Three Conwy Lifeboat Station photographs added to the National Library of Wales
Three photographs of Conwy RNLI lifeboat station and crew, made by Jack Lowe, have been added to the existing collection held at the National Library of Wales in Aberystwyth.
In January 2017, the National Library of Wales acquired twenty of Jack’s limited edition prints of Aberystwyth, Angle, New Quay, St David’s and Tenby to be preserved in the National Collection of Welsh Photographs. In further cause for celebration, the library then launched a year-long exhibition of those twenty prints to celebrate the ‘Year of the Sea’ in 2018.
The National Library of Wales has recently selected six more photographs of Moelfre, Conwy and Trearddur Bay Lifeboat Stations to add to their existing collection of Welsh Photographs. The six photographs of Welsh RNLI Lifeboat Stations that were selected include three from Conwy, two from Moelfre and one from Trearddur Bay.
The three chosen photographs of Conwy show the crew in front of the inshore lifeboat, one of the helmsmen posed in front of the lifeboat station and one of the Conwy Estuary and Harbour.
Alan Flood, Volunteer Helmsman/ Lifeboat Press Officer at Conwy said:
“It's a huge honour for Jack's photographs to be recognised and appreciated by the National Library of Wales, and for the RNLI to be included in the Welsh Collection is definitely something to be celebrated. We thoroughly enjoyed his recent visit to our station and have the utmost respect for the mission is he undertaking."
The limited edition prints will be housed within the National Collection of Welsh Photographs, which includes over 950,000 photographs connected to Wales. The collection ranges from works by pioneering photographers from the earliest days of photography to portfolios by contemporary practitioners of the art. It is a huge compliment to both Jack Lowe and the RNLI that these photographs are coveted enough to be preserved in the prestigious Collection of Welsh Photographs.
Jack Lowe began the Lifeboat Station Project in January 2015, and plans to visit all 238 lifeboat stations in the UK and Ireland, with the project predicted to end in 2022. The photographs are created using a method called Wet Plate Collodion, which is a Victorian process that captures striking images on glass. Jack travels in a decommissioned ambulance called Neena, which he has converted into a mobile darkroom that allows him to create his art on the go.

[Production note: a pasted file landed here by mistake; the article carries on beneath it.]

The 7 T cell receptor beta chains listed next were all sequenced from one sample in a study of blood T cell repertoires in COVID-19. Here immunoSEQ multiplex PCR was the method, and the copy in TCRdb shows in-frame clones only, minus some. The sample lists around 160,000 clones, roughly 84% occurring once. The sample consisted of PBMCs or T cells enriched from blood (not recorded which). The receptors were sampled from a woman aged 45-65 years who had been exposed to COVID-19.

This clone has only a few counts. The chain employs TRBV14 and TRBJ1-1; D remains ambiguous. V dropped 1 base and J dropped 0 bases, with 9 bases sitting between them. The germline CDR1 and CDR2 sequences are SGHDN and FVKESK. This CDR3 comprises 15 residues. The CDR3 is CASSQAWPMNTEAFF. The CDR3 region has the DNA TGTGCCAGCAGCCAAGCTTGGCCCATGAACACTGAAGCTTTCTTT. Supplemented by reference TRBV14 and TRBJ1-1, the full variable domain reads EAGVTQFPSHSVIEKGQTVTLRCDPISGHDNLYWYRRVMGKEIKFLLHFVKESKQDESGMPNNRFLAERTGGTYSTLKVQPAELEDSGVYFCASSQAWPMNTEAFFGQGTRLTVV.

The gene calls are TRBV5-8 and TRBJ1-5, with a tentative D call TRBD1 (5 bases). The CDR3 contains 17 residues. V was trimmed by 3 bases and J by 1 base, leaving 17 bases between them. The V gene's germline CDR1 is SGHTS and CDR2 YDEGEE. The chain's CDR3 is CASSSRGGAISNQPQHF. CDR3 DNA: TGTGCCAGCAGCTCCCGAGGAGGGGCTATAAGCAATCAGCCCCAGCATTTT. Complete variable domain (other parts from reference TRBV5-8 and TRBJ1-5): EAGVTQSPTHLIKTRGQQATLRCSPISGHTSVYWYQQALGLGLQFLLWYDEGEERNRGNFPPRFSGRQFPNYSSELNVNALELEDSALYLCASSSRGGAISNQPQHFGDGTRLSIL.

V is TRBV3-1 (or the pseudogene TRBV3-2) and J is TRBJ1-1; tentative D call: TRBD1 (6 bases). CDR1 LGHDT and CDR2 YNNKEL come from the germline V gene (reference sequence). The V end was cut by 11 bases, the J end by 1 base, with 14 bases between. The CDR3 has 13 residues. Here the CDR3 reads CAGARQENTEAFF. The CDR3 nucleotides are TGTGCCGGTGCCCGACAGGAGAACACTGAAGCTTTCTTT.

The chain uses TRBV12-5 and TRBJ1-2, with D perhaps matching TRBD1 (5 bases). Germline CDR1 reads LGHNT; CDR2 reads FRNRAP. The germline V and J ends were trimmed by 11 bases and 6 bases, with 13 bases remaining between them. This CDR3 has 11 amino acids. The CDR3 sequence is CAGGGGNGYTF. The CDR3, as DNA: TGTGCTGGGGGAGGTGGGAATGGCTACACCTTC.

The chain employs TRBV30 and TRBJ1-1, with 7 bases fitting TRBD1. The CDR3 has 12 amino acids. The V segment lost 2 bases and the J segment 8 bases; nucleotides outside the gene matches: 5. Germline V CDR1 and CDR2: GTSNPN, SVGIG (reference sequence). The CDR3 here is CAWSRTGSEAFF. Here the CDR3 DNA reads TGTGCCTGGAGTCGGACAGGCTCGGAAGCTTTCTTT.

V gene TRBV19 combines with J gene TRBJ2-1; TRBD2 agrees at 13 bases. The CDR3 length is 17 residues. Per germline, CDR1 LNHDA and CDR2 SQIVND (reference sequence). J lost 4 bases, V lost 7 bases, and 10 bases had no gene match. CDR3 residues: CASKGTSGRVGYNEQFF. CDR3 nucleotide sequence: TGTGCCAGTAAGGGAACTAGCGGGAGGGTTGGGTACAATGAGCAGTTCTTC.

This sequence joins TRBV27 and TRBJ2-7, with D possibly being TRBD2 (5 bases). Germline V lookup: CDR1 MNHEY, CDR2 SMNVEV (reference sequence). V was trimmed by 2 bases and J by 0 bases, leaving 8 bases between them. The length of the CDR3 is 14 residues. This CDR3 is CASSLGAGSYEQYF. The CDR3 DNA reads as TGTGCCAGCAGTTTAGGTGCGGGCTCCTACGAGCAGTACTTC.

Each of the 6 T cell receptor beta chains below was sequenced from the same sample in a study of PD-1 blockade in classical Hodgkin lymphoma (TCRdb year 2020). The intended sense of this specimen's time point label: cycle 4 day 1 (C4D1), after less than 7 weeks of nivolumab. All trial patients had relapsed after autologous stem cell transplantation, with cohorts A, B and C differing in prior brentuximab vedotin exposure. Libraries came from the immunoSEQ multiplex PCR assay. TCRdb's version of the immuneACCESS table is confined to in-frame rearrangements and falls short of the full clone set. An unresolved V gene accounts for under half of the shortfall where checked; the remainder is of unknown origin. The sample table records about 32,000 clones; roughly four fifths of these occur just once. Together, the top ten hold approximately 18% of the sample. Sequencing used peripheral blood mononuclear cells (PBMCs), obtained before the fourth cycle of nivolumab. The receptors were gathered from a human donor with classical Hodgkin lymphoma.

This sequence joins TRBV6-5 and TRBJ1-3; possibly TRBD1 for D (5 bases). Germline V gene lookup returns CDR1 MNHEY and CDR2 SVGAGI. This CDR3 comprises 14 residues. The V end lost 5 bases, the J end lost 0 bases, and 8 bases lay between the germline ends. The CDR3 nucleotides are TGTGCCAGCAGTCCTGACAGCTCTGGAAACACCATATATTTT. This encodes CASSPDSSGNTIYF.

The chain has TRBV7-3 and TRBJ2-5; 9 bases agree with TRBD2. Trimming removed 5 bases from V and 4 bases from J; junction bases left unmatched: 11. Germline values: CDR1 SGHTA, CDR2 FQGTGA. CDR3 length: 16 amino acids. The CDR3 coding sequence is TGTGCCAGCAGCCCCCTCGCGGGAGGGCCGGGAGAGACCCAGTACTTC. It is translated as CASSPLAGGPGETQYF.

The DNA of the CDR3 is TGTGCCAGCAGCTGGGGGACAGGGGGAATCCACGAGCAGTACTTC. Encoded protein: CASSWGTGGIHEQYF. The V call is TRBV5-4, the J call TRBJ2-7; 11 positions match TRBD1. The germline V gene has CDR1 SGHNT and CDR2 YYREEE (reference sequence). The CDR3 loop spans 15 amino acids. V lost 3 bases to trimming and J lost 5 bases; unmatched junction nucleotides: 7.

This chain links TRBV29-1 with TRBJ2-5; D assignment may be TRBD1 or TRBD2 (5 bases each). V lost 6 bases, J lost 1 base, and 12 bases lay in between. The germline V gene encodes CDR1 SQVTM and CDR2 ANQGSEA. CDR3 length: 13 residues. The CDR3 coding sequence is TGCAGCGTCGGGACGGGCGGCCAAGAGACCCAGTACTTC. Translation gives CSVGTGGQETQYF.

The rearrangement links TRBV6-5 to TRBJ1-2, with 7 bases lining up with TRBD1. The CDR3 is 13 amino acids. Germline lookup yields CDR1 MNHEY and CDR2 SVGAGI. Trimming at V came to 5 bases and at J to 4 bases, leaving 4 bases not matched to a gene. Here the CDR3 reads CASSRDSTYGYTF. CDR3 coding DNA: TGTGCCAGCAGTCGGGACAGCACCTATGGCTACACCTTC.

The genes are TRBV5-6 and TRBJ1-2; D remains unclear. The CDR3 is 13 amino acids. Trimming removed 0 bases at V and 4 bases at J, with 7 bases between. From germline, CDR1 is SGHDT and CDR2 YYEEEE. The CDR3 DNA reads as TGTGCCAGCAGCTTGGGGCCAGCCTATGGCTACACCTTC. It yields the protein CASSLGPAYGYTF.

At the end of the Lifeboat Station Project, Jack will have created the first complete photographic record of every RNLI lifeboat crew and will have enormous historic significance. Jack hopes to showcase the photographs in an exhibition and a book, which will help to raise vital funds for the RNLI and is an opportunity for Jack’s unique works of art to be viewed by the public.
You can follow Jack's journey and find regular updates and announcements on his website:
Key facts about the RNLI
The RNLI charity saves lives at sea. Its volunteers provide a 24-hour search and rescue service around the United Kingdom and Republic of Ireland coasts. The RNLI operates over 238 lifeboat stations in the UK and Ireland and, in a normal year, more than 240 lifeguard units on beaches around the UK and Channel Islands. The RNLI is independent of Coastguard and government and depends on voluntary donations and legacies to maintain its rescue service. Since the RNLI was founded in 1824, its lifeboat crews and lifeguards have saved over 142,700 lives.